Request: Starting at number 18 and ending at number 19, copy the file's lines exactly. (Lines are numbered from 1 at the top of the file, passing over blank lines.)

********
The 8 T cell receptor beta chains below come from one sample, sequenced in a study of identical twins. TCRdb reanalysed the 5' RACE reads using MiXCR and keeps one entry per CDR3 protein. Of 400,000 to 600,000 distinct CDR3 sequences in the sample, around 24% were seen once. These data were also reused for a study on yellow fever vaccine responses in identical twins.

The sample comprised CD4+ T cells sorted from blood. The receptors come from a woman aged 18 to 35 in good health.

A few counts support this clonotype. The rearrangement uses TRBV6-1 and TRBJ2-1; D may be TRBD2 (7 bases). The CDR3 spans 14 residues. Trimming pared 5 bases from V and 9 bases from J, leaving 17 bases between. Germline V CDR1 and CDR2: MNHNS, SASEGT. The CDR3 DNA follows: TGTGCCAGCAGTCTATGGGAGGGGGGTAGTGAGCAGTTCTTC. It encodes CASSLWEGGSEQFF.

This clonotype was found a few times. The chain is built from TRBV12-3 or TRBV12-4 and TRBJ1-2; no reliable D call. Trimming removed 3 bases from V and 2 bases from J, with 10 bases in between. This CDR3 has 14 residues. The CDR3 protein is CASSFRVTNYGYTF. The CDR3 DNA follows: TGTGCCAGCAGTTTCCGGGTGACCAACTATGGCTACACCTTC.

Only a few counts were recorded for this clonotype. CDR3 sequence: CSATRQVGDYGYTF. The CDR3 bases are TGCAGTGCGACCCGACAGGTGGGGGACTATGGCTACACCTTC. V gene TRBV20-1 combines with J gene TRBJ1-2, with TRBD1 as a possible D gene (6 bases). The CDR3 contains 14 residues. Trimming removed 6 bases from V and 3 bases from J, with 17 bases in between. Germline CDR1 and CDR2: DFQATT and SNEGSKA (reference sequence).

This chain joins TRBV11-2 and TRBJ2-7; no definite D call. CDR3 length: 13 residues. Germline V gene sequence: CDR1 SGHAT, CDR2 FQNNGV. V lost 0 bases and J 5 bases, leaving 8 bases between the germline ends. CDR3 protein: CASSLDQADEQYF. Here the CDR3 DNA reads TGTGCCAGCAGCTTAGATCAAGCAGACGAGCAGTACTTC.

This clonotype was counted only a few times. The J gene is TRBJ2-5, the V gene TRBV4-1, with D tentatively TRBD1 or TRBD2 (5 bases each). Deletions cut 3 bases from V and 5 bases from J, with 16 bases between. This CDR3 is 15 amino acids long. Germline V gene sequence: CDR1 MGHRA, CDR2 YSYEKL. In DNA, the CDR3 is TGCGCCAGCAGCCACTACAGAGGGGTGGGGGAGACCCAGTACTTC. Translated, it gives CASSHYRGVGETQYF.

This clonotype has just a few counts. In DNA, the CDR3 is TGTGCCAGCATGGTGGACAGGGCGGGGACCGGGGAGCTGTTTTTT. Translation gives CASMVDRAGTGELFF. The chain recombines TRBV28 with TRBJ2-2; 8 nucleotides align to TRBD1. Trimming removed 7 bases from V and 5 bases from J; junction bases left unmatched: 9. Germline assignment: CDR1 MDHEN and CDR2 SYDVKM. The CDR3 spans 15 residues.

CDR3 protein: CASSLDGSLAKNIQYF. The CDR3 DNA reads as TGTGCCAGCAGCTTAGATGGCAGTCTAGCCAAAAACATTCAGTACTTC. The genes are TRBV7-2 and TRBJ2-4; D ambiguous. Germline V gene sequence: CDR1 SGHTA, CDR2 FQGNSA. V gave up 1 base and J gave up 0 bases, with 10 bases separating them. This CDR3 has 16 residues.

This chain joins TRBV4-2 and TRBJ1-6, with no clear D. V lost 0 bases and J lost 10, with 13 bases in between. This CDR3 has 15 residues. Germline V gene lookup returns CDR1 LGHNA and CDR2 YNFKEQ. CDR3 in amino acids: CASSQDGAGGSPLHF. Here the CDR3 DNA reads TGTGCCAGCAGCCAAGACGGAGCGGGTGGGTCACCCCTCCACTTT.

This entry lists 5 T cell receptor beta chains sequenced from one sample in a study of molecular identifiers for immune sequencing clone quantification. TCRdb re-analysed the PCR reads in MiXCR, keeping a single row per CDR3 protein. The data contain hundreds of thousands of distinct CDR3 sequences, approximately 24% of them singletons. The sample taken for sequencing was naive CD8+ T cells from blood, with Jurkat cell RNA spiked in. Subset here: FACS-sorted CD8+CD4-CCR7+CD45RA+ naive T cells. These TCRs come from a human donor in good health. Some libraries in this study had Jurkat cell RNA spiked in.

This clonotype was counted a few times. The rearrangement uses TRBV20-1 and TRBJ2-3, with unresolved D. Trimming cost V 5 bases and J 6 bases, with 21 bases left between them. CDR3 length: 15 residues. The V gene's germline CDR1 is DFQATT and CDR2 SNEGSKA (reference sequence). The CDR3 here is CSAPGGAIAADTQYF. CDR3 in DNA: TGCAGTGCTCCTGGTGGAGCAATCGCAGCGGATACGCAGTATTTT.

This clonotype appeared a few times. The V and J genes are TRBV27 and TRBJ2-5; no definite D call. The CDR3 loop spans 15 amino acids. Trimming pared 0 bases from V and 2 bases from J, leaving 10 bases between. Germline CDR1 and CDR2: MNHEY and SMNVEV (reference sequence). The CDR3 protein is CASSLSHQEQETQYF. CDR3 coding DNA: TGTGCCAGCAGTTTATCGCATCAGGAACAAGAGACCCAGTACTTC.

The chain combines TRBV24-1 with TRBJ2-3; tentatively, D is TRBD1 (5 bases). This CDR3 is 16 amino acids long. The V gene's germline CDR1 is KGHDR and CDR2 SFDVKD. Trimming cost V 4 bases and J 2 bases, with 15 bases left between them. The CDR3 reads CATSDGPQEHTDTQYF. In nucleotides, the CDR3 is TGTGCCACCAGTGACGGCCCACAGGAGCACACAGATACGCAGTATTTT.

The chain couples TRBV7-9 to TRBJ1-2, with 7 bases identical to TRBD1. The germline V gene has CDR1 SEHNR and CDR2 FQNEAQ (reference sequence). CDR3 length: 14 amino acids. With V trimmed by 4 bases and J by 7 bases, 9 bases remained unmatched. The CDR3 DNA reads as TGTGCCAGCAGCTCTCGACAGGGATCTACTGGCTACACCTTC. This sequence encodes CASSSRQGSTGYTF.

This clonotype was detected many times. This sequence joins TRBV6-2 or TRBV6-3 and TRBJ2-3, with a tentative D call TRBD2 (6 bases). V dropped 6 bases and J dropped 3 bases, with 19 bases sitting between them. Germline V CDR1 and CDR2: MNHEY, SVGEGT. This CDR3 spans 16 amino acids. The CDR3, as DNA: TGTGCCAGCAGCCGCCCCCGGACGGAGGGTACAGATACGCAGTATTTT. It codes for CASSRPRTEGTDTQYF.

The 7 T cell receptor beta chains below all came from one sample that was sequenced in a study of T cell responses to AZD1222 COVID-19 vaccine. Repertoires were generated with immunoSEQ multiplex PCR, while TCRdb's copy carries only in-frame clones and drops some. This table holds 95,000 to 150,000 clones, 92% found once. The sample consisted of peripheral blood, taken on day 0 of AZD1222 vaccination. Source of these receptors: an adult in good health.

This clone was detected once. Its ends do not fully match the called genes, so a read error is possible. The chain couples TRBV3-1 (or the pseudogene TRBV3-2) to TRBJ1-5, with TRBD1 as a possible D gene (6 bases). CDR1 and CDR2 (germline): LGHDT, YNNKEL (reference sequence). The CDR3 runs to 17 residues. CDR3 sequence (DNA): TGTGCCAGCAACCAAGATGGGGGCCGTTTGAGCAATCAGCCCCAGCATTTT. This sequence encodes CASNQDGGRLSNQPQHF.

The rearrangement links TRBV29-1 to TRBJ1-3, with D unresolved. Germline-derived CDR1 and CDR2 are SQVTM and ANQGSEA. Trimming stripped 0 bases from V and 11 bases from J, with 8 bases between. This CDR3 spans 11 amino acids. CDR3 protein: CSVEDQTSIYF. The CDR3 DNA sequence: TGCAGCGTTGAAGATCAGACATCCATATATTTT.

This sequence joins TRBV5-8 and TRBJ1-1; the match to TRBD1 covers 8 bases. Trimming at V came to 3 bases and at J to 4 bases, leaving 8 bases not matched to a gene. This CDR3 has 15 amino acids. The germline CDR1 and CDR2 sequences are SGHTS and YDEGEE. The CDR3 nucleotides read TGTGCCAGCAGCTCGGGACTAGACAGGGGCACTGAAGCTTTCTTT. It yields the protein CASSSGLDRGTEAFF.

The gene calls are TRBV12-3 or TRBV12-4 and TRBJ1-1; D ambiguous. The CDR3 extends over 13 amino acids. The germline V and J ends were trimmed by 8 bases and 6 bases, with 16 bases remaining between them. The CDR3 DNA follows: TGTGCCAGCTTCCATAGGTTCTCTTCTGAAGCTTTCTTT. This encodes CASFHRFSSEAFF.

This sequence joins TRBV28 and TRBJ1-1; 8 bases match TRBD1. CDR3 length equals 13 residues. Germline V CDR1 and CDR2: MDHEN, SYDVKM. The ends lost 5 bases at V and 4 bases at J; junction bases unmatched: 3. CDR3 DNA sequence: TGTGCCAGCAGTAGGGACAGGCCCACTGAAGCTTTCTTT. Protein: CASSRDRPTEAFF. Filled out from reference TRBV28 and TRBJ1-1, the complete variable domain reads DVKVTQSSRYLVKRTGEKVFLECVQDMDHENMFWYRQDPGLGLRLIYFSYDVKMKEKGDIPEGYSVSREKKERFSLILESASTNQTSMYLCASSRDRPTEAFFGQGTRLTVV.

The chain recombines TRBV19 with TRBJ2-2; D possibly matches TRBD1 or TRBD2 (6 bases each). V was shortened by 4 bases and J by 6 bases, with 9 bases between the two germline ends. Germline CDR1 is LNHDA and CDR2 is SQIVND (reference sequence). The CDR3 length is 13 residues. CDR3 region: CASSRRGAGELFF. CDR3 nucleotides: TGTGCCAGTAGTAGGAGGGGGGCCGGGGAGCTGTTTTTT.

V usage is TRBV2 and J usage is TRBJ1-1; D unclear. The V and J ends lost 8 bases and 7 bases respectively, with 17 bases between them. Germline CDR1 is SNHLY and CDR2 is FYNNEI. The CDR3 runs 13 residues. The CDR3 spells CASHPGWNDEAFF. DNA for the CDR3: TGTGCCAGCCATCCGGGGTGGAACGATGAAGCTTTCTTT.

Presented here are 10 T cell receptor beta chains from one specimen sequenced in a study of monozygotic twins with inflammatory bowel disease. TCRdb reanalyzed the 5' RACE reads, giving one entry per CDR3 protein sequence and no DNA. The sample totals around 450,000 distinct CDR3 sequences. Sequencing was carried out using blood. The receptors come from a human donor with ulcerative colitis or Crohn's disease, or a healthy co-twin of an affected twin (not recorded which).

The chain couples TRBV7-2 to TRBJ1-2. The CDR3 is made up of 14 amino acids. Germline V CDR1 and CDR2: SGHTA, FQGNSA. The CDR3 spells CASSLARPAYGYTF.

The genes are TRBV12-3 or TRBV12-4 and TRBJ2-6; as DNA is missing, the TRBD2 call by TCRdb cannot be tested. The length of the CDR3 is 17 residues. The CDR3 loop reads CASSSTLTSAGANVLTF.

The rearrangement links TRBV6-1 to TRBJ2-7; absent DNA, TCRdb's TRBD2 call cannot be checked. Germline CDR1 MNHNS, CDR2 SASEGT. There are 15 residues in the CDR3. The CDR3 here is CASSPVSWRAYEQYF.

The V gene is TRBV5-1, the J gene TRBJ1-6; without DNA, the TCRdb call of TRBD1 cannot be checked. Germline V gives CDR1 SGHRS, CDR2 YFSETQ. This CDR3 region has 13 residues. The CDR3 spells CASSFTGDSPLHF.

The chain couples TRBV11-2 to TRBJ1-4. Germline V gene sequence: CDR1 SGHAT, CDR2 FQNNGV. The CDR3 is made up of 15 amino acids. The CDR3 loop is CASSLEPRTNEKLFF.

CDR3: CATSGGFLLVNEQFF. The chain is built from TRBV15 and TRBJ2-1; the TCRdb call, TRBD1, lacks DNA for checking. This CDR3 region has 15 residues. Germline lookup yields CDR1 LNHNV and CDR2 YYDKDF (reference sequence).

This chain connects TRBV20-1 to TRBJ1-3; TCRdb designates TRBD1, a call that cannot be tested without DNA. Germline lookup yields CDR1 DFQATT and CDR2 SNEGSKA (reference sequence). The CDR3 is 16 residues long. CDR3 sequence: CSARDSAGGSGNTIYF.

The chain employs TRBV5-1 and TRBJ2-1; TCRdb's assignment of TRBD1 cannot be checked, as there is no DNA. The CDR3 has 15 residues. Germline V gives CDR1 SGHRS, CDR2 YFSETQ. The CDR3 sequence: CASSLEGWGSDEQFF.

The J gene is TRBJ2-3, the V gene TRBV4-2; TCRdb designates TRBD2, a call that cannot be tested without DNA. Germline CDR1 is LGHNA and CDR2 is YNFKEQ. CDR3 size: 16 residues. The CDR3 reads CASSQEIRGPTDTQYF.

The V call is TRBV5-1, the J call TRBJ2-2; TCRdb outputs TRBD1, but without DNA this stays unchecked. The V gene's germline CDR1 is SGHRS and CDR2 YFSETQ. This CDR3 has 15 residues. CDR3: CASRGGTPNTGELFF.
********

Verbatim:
This clone was detected once. Its ends do not fully match the called genes, so a read error is possible. The chain couples TRBV3-1 (or the pseudogene TRBV3-2) to TRBJ1-5, with TRBD1 as a possible D gene (6 bases). CDR1 and CDR2 (germline): LGHDT, YNNKEL (reference sequence). The CDR3 runs to 17 residues. CDR3 sequence (DNA): TGTGCCAGCAACCAAGATGGGGGCCGTTTGAGCAATCAGCCCCAGCATTTT. This sequence encodes CASNQDGGRLSNQPQHF.

The rearrangement links TRBV29-1 to TRBJ1-3, with D unresolved. Germline-derived CDR1 and CDR2 are SQVTM and ANQGSEA. Trimming stripped 0 bases from V and 11 bases from J, with 8 bases between. This CDR3 spans 11 amino acids. CDR3 protein: CSVEDQTSIYF. The CDR3 DNA sequence: TGCAGCGTTGAAGATCAGACATCCATATATTTT.